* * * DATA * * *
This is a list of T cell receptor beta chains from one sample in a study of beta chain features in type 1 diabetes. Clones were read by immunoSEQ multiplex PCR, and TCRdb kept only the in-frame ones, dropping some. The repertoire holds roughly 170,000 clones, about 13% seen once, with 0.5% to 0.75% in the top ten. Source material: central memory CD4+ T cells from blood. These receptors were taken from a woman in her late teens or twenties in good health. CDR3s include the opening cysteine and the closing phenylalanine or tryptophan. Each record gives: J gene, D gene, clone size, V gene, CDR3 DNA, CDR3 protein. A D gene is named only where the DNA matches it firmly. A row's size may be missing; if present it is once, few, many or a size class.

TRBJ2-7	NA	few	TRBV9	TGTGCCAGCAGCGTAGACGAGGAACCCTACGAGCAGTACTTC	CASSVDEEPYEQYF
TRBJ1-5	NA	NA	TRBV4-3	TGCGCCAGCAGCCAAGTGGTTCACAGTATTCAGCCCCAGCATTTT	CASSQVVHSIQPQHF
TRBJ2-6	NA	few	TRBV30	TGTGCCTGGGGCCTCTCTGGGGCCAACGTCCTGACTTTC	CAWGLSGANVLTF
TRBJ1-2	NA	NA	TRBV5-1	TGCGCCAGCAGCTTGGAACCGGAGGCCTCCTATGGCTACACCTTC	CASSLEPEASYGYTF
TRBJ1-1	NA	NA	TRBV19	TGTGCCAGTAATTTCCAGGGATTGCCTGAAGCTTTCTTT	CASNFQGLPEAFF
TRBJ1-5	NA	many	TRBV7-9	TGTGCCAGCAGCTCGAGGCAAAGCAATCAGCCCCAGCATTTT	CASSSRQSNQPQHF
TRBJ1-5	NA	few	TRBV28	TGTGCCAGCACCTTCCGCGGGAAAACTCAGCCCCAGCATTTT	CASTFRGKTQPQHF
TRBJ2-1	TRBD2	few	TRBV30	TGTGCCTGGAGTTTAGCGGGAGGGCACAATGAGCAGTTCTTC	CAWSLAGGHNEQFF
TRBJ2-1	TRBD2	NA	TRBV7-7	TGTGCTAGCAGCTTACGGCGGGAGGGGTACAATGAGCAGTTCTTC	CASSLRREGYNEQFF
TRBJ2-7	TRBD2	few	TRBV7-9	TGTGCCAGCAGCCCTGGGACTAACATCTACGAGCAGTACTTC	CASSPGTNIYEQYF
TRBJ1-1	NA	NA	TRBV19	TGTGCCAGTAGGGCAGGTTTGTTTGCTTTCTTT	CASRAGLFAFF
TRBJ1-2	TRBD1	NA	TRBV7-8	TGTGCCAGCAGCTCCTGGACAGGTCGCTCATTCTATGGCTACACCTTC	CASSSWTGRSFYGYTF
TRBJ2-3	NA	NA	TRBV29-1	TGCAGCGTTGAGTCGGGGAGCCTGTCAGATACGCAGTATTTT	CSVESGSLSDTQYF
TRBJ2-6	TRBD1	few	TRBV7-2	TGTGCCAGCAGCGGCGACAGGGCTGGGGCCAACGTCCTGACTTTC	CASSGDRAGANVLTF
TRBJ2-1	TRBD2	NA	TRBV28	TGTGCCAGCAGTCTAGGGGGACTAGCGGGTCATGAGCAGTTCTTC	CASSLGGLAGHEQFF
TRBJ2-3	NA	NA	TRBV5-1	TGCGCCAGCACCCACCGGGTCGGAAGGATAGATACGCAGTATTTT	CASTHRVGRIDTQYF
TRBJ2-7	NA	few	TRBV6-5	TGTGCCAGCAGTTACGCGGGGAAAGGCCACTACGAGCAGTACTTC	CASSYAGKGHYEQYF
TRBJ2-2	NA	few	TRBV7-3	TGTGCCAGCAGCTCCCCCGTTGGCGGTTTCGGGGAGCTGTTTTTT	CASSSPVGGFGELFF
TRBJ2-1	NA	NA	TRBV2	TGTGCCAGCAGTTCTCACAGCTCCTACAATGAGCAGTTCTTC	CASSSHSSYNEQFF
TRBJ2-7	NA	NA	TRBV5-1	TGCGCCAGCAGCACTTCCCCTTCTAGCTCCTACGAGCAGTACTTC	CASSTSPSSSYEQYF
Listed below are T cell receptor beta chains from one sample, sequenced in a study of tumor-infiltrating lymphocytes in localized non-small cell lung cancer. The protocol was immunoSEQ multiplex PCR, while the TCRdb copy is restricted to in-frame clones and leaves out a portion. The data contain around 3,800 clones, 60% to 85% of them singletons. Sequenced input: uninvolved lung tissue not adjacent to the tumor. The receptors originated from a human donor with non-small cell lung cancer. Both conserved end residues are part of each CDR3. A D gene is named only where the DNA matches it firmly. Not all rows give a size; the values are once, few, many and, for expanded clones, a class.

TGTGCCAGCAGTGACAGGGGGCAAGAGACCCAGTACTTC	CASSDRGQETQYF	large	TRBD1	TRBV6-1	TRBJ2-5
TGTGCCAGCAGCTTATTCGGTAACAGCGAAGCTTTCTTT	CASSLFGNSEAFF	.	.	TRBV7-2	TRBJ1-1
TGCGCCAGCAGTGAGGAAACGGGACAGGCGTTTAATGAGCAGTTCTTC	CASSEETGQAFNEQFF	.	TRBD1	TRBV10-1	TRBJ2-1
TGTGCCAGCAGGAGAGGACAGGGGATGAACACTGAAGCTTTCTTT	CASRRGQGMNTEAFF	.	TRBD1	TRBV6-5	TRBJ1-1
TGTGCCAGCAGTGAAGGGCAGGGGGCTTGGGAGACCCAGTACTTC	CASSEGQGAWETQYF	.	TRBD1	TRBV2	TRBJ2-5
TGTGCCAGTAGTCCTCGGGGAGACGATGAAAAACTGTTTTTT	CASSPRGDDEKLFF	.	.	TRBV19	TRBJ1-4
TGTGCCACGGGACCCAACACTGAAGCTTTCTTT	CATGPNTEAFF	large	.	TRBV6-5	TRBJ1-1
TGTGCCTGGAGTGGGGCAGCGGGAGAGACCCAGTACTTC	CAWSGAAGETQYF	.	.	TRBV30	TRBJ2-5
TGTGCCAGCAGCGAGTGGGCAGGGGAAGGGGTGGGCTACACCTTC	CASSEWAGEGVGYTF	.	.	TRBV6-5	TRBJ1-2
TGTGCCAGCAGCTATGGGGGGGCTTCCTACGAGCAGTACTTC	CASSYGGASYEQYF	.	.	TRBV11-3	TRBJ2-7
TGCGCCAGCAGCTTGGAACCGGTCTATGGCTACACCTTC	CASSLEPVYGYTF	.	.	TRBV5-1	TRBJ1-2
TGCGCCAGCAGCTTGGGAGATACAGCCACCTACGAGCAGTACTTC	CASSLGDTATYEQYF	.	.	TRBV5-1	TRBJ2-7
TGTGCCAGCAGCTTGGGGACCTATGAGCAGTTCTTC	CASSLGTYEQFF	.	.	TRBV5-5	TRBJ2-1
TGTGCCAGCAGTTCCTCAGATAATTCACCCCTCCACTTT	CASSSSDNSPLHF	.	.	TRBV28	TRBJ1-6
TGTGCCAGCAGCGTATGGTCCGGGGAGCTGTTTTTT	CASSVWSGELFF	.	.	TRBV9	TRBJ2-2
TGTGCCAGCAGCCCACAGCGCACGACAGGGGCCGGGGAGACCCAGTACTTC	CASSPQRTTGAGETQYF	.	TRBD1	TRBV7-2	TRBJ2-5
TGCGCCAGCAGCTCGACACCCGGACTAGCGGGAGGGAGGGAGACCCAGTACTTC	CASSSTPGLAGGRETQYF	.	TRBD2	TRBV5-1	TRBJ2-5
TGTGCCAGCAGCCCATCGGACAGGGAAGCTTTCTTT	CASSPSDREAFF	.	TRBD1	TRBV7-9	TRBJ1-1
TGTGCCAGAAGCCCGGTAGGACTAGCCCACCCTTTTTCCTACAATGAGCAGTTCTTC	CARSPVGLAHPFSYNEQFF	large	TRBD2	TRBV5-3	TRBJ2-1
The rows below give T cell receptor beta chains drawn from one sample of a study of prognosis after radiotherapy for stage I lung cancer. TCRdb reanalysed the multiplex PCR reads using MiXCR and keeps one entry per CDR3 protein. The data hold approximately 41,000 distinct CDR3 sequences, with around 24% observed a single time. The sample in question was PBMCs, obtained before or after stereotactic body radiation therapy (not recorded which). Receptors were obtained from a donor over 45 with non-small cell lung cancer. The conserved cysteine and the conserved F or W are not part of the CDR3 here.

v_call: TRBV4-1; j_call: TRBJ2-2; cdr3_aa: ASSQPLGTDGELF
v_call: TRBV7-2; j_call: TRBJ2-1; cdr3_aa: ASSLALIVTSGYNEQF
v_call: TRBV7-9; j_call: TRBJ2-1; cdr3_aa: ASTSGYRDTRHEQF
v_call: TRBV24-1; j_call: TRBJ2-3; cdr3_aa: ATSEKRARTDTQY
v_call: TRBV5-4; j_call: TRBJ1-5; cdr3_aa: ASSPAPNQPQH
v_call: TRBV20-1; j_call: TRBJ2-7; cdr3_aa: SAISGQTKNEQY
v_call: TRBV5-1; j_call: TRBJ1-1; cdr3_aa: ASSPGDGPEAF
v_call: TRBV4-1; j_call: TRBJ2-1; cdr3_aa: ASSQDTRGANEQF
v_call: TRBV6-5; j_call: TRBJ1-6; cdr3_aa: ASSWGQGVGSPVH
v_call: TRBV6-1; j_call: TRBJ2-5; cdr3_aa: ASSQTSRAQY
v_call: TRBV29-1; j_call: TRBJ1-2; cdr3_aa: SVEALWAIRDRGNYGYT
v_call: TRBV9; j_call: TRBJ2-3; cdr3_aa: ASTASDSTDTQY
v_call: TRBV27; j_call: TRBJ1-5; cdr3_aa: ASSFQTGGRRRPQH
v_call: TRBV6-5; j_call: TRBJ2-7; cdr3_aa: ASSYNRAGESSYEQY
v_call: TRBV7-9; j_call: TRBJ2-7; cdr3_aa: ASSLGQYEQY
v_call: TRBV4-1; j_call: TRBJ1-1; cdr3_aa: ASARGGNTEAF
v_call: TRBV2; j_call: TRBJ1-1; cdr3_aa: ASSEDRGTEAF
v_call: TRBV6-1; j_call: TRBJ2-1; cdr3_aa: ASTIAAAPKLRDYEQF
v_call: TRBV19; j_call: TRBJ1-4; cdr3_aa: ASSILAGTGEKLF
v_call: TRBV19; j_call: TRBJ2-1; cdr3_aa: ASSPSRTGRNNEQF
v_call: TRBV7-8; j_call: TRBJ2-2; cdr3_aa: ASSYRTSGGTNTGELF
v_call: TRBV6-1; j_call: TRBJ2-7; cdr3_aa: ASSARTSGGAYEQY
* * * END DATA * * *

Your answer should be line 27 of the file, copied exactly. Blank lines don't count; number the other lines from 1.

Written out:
TGTGCCAGCAGTGAAGGGCAGGGGGCTTGGGAGACCCAGTACTTC	CASSEGQGAWETQYF	.	TRBD1	TRBV2	TRBJ2-5